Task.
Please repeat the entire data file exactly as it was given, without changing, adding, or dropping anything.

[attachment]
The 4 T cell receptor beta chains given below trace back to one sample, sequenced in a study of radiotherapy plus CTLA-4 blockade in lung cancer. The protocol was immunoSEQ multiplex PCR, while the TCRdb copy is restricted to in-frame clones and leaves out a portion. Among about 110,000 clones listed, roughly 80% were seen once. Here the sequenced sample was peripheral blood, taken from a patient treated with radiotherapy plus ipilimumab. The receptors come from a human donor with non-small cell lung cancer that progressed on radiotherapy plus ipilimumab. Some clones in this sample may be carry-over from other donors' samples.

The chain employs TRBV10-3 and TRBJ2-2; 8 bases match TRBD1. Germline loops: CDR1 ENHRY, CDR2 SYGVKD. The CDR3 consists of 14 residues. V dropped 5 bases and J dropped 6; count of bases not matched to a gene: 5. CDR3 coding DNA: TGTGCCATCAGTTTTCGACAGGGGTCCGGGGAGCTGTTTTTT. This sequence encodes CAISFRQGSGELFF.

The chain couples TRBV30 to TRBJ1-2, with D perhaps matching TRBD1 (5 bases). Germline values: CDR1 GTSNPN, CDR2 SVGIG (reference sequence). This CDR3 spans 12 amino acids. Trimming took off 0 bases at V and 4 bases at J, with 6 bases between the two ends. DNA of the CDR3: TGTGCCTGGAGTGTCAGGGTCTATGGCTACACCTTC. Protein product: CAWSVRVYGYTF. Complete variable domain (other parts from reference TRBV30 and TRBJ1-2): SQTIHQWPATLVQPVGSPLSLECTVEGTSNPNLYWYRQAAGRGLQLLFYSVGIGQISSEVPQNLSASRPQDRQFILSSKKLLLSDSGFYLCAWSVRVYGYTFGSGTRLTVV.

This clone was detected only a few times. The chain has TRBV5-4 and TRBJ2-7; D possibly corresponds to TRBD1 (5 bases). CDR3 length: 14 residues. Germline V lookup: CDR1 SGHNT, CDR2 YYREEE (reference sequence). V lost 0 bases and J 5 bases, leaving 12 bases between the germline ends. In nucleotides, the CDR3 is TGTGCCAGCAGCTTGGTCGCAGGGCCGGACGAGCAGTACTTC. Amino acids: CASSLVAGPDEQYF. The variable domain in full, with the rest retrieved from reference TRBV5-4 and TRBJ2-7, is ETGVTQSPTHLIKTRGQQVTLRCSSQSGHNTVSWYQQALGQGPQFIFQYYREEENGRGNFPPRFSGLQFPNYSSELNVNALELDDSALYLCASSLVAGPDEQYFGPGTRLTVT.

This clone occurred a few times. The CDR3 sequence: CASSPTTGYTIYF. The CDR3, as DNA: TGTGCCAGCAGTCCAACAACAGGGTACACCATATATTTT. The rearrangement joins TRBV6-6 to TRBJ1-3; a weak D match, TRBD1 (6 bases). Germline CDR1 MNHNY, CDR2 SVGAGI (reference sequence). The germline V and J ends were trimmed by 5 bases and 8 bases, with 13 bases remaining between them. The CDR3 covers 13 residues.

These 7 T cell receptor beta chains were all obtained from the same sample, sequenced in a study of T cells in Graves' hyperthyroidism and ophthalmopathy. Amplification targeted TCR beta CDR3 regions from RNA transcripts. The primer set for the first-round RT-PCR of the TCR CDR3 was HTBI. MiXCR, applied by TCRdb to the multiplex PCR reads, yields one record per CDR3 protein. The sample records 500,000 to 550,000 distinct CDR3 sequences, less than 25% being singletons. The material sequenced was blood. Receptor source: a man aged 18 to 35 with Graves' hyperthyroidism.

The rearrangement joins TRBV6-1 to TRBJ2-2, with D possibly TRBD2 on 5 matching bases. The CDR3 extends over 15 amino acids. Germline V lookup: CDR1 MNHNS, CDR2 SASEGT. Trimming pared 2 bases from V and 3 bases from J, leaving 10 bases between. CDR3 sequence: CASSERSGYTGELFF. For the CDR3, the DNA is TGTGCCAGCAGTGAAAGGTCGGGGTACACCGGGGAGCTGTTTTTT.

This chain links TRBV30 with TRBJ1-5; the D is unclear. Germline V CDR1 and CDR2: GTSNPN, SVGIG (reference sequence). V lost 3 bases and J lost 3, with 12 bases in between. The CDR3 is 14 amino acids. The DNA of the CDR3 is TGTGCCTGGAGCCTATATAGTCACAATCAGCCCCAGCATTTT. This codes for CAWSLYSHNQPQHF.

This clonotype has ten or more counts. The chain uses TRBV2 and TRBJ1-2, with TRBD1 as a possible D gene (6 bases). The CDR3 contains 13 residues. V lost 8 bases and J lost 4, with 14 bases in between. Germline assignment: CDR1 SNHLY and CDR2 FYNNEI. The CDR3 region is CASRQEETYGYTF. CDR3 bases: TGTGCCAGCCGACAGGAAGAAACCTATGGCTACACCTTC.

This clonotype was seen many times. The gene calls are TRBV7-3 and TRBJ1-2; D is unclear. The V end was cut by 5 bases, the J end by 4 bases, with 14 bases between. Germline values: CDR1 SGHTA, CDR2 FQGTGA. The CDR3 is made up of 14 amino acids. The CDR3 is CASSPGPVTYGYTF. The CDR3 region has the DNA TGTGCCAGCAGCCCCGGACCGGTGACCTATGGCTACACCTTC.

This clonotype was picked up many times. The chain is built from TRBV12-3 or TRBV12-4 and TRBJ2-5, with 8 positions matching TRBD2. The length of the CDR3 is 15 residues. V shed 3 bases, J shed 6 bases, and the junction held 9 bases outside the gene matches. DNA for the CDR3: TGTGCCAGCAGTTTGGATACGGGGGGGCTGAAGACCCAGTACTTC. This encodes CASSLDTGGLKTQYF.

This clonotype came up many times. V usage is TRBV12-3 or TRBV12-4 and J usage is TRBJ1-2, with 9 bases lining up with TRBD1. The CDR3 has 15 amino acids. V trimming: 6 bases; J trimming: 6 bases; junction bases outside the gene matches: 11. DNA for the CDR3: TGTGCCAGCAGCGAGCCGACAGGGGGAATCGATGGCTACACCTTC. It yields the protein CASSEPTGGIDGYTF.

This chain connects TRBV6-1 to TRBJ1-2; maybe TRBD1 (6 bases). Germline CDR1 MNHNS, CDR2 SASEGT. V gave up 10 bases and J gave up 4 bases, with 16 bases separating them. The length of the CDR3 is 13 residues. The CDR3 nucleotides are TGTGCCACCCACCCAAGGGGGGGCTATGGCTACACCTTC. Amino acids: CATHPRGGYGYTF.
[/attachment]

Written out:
The 4 T cell receptor beta chains given below trace back to one sample, sequenced in a study of radiotherapy plus CTLA-4 blockade in lung cancer. The protocol was immunoSEQ multiplex PCR, while the TCRdb copy is restricted to in-frame clones and leaves out a portion. Among about 110,000 clones listed, roughly 80% were seen once. Here the sequenced sample was peripheral blood, taken from a patient treated with radiotherapy plus ipilimumab. The receptors come from a human donor with non-small cell lung cancer that progressed on radiotherapy plus ipilimumab. Some clones in this sample may be carry-over from other donors' samples.

The chain employs TRBV10-3 and TRBJ2-2; 8 bases match TRBD1. Germline loops: CDR1 ENHRY, CDR2 SYGVKD. The CDR3 consists of 14 residues. V dropped 5 bases and J dropped 6; count of bases not matched to a gene: 5. CDR3 coding DNA: TGTGCCATCAGTTTTCGACAGGGGTCCGGGGAGCTGTTTTTT. This sequence encodes CAISFRQGSGELFF.

The chain couples TRBV30 to TRBJ1-2, with D perhaps matching TRBD1 (5 bases). Germline values: CDR1 GTSNPN, CDR2 SVGIG (reference sequence). This CDR3 spans 12 amino acids. Trimming took off 0 bases at V and 4 bases at J, with 6 bases between the two ends. DNA of the CDR3: TGTGCCTGGAGTGTCAGGGTCTATGGCTACACCTTC. Protein product: CAWSVRVYGYTF. Complete variable domain (other parts from reference TRBV30 and TRBJ1-2): SQTIHQWPATLVQPVGSPLSLECTVEGTSNPNLYWYRQAAGRGLQLLFYSVGIGQISSEVPQNLSASRPQDRQFILSSKKLLLSDSGFYLCAWSVRVYGYTFGSGTRLTVV.

This clone was detected only a few times. The chain has TRBV5-4 and TRBJ2-7; D possibly corresponds to TRBD1 (5 bases). CDR3 length: 14 residues. Germline V lookup: CDR1 SGHNT, CDR2 YYREEE (reference sequence). V lost 0 bases and J 5 bases, leaving 12 bases between the germline ends. In nucleotides, the CDR3 is TGTGCCAGCAGCTTGGTCGCAGGGCCGGACGAGCAGTACTTC. Amino acids: CASSLVAGPDEQYF. The variable domain in full, with the rest retrieved from reference TRBV5-4 and TRBJ2-7, is ETGVTQSPTHLIKTRGQQVTLRCSSQSGHNTVSWYQQALGQGPQFIFQYYREEENGRGNFPPRFSGLQFPNYSSELNVNALELDDSALYLCASSLVAGPDEQYFGPGTRLTVT.

This clone occurred a few times. The CDR3 sequence: CASSPTTGYTIYF. The CDR3, as DNA: TGTGCCAGCAGTCCAACAACAGGGTACACCATATATTTT. The rearrangement joins TRBV6-6 to TRBJ1-3; a weak D match, TRBD1 (6 bases). Germline CDR1 MNHNY, CDR2 SVGAGI (reference sequence). The germline V and J ends were trimmed by 5 bases and 8 bases, with 13 bases remaining between them. The CDR3 covers 13 residues.

These 7 T cell receptor beta chains were all obtained from the same sample, sequenced in a study of T cells in Graves' hyperthyroidism and ophthalmopathy. Amplification targeted TCR beta CDR3 regions from RNA transcripts. The primer set for the first-round RT-PCR of the TCR CDR3 was HTBI. MiXCR, applied by TCRdb to the multiplex PCR reads, yields one record per CDR3 protein. The sample records 500,000 to 550,000 distinct CDR3 sequences, less than 25% being singletons. The material sequenced was blood. Receptor source: a man aged 18 to 35 with Graves' hyperthyroidism.

The rearrangement joins TRBV6-1 to TRBJ2-2, with D possibly TRBD2 on 5 matching bases. The CDR3 extends over 15 amino acids. Germline V lookup: CDR1 MNHNS, CDR2 SASEGT. Trimming pared 2 bases from V and 3 bases from J, leaving 10 bases between. CDR3 sequence: CASSERSGYTGELFF. For the CDR3, the DNA is TGTGCCAGCAGTGAAAGGTCGGGGTACACCGGGGAGCTGTTTTTT.

This chain links TRBV30 with TRBJ1-5; the D is unclear. Germline V CDR1 and CDR2: GTSNPN, SVGIG (reference sequence). V lost 3 bases and J lost 3, with 12 bases in between. The CDR3 is 14 amino acids. The DNA of the CDR3 is TGTGCCTGGAGCCTATATAGTCACAATCAGCCCCAGCATTTT. This codes for CAWSLYSHNQPQHF.

This clonotype has ten or more counts. The chain uses TRBV2 and TRBJ1-2, with TRBD1 as a possible D gene (6 bases). The CDR3 contains 13 residues. V lost 8 bases and J lost 4, with 14 bases in between. Germline assignment: CDR1 SNHLY and CDR2 FYNNEI. The CDR3 region is CASRQEETYGYTF. CDR3 bases: TGTGCCAGCCGACAGGAAGAAACCTATGGCTACACCTTC.

This clonotype was seen many times. The gene calls are TRBV7-3 and TRBJ1-2; D is unclear. The V end was cut by 5 bases, the J end by 4 bases, with 14 bases between. Germline values: CDR1 SGHTA, CDR2 FQGTGA. The CDR3 is made up of 14 amino acids. The CDR3 is CASSPGPVTYGYTF. The CDR3 region has the DNA TGTGCCAGCAGCCCCGGACCGGTGACCTATGGCTACACCTTC.

This clonotype was picked up many times. The chain is built from TRBV12-3 or TRBV12-4 and TRBJ2-5, with 8 positions matching TRBD2. The length of the CDR3 is 15 residues. V shed 3 bases, J shed 6 bases, and the junction held 9 bases outside the gene matches. DNA for the CDR3: TGTGCCAGCAGTTTGGATACGGGGGGGCTGAAGACCCAGTACTTC. This encodes CASSLDTGGLKTQYF.

This clonotype came up many times. V usage is TRBV12-3 or TRBV12-4 and J usage is TRBJ1-2, with 9 bases lining up with TRBD1. The CDR3 has 15 amino acids. V trimming: 6 bases; J trimming: 6 bases; junction bases outside the gene matches: 11. DNA for the CDR3: TGTGCCAGCAGCGAGCCGACAGGGGGAATCGATGGCTACACCTTC. It yields the protein CASSEPTGGIDGYTF.

This chain connects TRBV6-1 to TRBJ1-2; maybe TRBD1 (6 bases). Germline CDR1 MNHNS, CDR2 SASEGT. V gave up 10 bases and J gave up 4 bases, with 16 bases separating them. The length of the CDR3 is 13 residues. The CDR3 nucleotides are TGTGCCACCCACCCAAGGGGGGGCTATGGCTACACCTTC. Amino acids: CATHPRGGYGYTF.